Carmelo Anthony

Carmelo Anthony after latest home loss to Grizzlies: ‘I think it’s in our heads’

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NEW YORK — The Knicks suffered their 10th home loss of the season on Saturday, playing against an injury-ravaged Grizzlies team that came in losing five straight and seven of its last eight games.

The noon start time wasn’t as big of a problem as it had been in New York’s previous two early starts, when the team suffered blowout losses of 31 points to the Spurs and 41 points to the Celtics. But they did trail by nine in the first quarter and by as many as 19 in the second half before a late run had them within four points with under 30 seconds to play.

Ultimately, the rally fell short, just like the Knicks have all season long. And at the moment, Carmelo Anthony believes the issues are mental more than they are related to basketball.

“I don’t think it’s nothing that has to do with basketball at this point,” he said of the home losses afterward. “I think it’s in our heads. It’s the mental part of it. And as individual players we’ve got to get out of our own mind, our own head and start — I don’t know what you have to do, but just start having fun again and playing basketball, and not trying to worry about too many other things that’s going on out there.”

That might be believable if there weren’t so many legitimate problems with this team, all of which were on display in this one.

Tyson Chandler is supposed to be the Knicks primary rim protector and anchor of the defense. But after managing just eight points and six rebounds in almost 33 minutes of action while seeing Memphis outrebound the Knicks by an absurd 56-29 margin, it’s clear he’s nowhere near 100 percent, playing in just his second game back after missing all but the season’s first four with a right leg fracture.

“I’m getting there. Battling,” Chandler said, when I asked him how we was feeling physically. “I’m trying to come back, trying to get my conditioning right, trying to get my timing right and my legs under me and all that good stuff while trying to stop whoever’s in front of me. But I expect it to take time, and I expect it to take a little while for myself to get in a rhythm with my teammates, and for my teammates to get back in rhythm with me.”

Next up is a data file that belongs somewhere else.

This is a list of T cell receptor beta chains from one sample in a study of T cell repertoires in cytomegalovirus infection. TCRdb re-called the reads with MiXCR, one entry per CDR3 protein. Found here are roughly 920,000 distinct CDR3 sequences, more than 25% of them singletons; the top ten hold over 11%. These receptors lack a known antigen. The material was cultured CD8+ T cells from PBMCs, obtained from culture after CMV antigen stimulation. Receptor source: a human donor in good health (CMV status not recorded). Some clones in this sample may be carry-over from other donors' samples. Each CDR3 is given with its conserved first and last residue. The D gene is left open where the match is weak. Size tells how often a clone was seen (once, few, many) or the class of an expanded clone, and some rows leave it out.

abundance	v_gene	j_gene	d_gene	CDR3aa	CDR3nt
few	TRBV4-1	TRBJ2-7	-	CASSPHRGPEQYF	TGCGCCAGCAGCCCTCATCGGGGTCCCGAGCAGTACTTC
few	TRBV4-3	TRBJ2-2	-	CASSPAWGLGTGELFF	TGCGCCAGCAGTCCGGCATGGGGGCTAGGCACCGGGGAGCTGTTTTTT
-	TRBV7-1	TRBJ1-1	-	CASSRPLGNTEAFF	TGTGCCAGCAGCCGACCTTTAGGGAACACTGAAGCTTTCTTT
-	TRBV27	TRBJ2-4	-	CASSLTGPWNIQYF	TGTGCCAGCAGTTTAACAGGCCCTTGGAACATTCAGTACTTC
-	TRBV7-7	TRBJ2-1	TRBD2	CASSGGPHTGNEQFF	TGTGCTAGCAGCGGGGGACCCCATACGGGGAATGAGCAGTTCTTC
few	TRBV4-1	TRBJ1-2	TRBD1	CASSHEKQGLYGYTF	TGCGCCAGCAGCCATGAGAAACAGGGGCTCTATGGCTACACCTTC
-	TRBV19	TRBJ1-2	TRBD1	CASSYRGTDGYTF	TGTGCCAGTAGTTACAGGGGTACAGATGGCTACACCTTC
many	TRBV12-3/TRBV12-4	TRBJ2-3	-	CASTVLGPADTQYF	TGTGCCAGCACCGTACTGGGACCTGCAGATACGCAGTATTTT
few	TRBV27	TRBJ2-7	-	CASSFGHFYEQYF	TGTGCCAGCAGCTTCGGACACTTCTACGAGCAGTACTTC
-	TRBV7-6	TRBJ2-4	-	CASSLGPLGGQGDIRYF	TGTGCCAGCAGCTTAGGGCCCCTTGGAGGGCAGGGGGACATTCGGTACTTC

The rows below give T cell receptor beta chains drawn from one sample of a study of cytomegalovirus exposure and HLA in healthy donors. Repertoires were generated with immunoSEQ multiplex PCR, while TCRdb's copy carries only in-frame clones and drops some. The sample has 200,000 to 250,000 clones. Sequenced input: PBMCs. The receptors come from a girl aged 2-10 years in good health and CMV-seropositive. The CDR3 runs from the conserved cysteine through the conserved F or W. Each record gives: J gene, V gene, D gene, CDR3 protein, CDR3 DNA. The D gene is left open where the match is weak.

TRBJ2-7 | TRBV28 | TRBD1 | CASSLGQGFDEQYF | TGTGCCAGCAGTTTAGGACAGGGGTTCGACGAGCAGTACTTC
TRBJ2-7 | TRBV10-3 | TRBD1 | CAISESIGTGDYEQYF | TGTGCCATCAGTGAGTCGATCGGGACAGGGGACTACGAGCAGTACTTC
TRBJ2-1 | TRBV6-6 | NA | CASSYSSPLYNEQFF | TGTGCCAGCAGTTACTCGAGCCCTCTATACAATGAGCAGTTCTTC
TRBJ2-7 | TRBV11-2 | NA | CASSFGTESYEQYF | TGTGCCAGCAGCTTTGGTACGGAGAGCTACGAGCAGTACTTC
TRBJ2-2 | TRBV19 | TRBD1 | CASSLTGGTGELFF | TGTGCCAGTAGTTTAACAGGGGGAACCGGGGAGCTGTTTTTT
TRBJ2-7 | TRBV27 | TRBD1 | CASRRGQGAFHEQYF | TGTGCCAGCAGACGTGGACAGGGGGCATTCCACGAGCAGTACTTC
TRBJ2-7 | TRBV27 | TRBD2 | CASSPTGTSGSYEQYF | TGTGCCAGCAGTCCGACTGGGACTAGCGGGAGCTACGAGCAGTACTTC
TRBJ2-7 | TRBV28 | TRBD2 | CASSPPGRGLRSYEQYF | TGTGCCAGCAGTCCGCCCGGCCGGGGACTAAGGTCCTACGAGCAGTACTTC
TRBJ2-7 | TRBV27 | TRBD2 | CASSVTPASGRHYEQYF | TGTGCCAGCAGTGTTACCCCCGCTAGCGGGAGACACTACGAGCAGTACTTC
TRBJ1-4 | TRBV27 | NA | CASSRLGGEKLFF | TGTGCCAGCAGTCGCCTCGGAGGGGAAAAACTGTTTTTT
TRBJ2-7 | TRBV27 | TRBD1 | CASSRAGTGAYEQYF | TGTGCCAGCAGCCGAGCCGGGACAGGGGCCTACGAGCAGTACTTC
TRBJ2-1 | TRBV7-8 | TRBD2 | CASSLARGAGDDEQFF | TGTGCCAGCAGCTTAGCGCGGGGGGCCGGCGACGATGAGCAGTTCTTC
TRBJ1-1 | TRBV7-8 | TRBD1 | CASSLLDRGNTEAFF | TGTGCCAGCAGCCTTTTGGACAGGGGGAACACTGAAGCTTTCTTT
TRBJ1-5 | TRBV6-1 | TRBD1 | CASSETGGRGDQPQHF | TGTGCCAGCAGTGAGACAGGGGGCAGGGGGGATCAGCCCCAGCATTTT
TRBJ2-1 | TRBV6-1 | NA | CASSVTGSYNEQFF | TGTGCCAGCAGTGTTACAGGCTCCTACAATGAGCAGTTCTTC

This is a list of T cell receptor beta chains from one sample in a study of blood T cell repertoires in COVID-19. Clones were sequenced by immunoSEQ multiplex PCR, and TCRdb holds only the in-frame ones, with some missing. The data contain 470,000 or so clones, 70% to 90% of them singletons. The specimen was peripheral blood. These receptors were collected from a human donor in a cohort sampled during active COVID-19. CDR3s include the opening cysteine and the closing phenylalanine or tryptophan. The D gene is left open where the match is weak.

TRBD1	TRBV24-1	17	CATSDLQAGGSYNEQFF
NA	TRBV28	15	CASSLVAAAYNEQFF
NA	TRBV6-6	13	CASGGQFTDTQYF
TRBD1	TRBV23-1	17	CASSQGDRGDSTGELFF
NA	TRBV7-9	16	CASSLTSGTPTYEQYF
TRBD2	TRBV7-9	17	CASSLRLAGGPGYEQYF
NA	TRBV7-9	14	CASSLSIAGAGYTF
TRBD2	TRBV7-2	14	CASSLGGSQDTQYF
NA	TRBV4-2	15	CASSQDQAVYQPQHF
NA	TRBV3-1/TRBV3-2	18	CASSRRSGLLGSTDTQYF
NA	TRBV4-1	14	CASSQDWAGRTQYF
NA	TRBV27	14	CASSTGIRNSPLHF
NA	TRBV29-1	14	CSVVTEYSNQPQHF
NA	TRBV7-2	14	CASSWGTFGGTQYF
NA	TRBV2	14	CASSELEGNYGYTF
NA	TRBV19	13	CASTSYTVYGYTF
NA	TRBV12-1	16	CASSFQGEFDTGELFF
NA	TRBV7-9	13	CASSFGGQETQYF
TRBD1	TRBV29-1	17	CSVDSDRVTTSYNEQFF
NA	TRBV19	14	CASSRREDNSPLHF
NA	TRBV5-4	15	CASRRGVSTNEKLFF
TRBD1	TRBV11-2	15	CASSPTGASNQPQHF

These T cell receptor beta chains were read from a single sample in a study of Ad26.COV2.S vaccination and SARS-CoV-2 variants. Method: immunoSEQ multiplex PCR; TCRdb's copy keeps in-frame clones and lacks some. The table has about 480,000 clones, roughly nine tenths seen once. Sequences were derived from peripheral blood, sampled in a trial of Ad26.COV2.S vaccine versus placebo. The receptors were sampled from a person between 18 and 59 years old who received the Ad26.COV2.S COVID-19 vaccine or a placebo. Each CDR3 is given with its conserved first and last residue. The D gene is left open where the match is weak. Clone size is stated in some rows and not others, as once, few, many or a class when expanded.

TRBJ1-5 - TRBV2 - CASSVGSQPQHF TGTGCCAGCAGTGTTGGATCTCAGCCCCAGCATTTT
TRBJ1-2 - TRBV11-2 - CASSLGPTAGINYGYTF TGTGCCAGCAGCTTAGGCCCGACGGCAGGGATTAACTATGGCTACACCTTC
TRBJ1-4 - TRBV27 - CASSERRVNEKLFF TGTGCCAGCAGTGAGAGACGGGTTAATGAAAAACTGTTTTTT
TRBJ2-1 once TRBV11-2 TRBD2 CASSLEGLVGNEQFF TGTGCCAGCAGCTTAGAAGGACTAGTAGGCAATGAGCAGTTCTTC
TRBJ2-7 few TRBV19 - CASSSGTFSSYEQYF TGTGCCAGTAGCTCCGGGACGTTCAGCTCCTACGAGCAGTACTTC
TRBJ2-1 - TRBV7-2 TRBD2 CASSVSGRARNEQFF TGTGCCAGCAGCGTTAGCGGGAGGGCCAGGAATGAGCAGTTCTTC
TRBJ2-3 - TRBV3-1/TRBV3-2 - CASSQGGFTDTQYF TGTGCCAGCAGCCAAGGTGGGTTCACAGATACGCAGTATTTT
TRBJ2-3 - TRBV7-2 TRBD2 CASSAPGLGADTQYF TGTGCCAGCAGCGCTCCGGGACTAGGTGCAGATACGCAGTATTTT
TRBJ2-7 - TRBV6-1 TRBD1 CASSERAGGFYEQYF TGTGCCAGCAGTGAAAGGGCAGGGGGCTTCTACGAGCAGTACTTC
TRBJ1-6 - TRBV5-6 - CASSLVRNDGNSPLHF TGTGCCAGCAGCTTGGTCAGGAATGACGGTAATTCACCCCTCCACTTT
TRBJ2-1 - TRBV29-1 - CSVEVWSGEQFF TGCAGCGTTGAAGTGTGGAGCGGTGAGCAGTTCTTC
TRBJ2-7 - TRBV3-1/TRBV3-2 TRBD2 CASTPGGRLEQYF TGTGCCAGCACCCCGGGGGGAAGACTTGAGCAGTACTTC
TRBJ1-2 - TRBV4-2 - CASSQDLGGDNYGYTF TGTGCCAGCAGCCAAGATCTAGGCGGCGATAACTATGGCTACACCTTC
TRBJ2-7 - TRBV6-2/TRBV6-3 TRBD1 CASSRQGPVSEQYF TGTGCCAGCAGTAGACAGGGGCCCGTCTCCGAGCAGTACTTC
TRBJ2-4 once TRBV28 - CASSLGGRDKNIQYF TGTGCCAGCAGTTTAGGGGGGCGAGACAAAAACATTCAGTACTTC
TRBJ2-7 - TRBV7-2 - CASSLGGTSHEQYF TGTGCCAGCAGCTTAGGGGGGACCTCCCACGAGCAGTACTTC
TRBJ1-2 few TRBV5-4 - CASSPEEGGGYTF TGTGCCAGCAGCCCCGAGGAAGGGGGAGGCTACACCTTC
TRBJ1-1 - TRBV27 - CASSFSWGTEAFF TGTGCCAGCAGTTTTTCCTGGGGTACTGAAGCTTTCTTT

Speaking of rhythm, there is absolutely none of it to the Knicks offense. Beno Udrih is starting at point guard, and his uncertainty with the ball combined with his questionable decision-making and lack of court vision sees things devolve into isolation sets more often than not. When Woodson tried to go without a point guard in the lineup, the offense resembled a bad pickup game where whoever dribbled up the ball took the shot as quickly as possible, without bothering to see if a teammate might be open for a better look.

One play in particular saw Amar’e Stoudemire frantically jumping up and down while waving his arms all alone under the basket, only to see the ball swing to the other side for a three-point attempt instead.

The Knicks did play well in spurts, and showed an energy and intensity at times that makes you believe they should be doing much better in the standings, if only they could put it together for extended stretches.

That’s been the most frustrating thing for Anthony to deal with as the home losses continue to pile up, and the season continues to spiral further out of control for the Knicks.

“There’s just a sense of inconsistency right now,” he said. “We have spurts where we’re playing great basketball, then we have spurts where we’re just dead out there. We’ve got to get better at that. We’ve got to try to put together a full game and start becoming a more consistent basketball team.”

All-Star game television ratings are best since 2013

Western Conference forward Anthony Davis of the New Orleans Pelicans (23 ) slam dunks during the first half of the NBA All-Star basketball game in New Orleans, Sunday, Feb. 19, 2017. (AP Photo/Gerald Herbert, Pool)
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NEW YORK (AP) — The NBA All-Star game drew an average audience of 7.8 million viewers, making it the most-viewed All-Star broadcast since 2013.

Turner Sports announced the numbers on Monday. The number of viewers peaked at 8.5 million and the total audience was up 3 percent from last year’s game.

The hype surrounding the game centered on Kevin Durant and Russell Westbrook playing on the Western Conference team together. Durant left Oklahoma City last summer to join Golden State, leaving his longtime teammate Westbrook behind with the Thunder. Westbrook did not hide his dissatisfaction with Durant, which ratcheted up the intrigue heading into the game on Sunday.

The two shared the court for just 81 seconds and Oklahoma City posted the highest local market rating with a 10.9.

Report: Timberwolves, Knicks discuss Derrick Rose trade

NEW YORK, NY - DECEMBER 02:  Derrick Rose #25 of the New York Knicks takes a shot as Kris Dunn #3 of the Minnesota Timberwolves defends at Madison Square Garden on December 2, 2016 in New York City.The New York Knicks defeated the Minnesota Timberwolves 118-114. NOTE TO USER: User expressly acknowledges and agrees that, by downloading and or using this Photograph, user is consenting to the terms and conditions of the Getty Images License Agreement  (Photo by Elsa/Getty Images)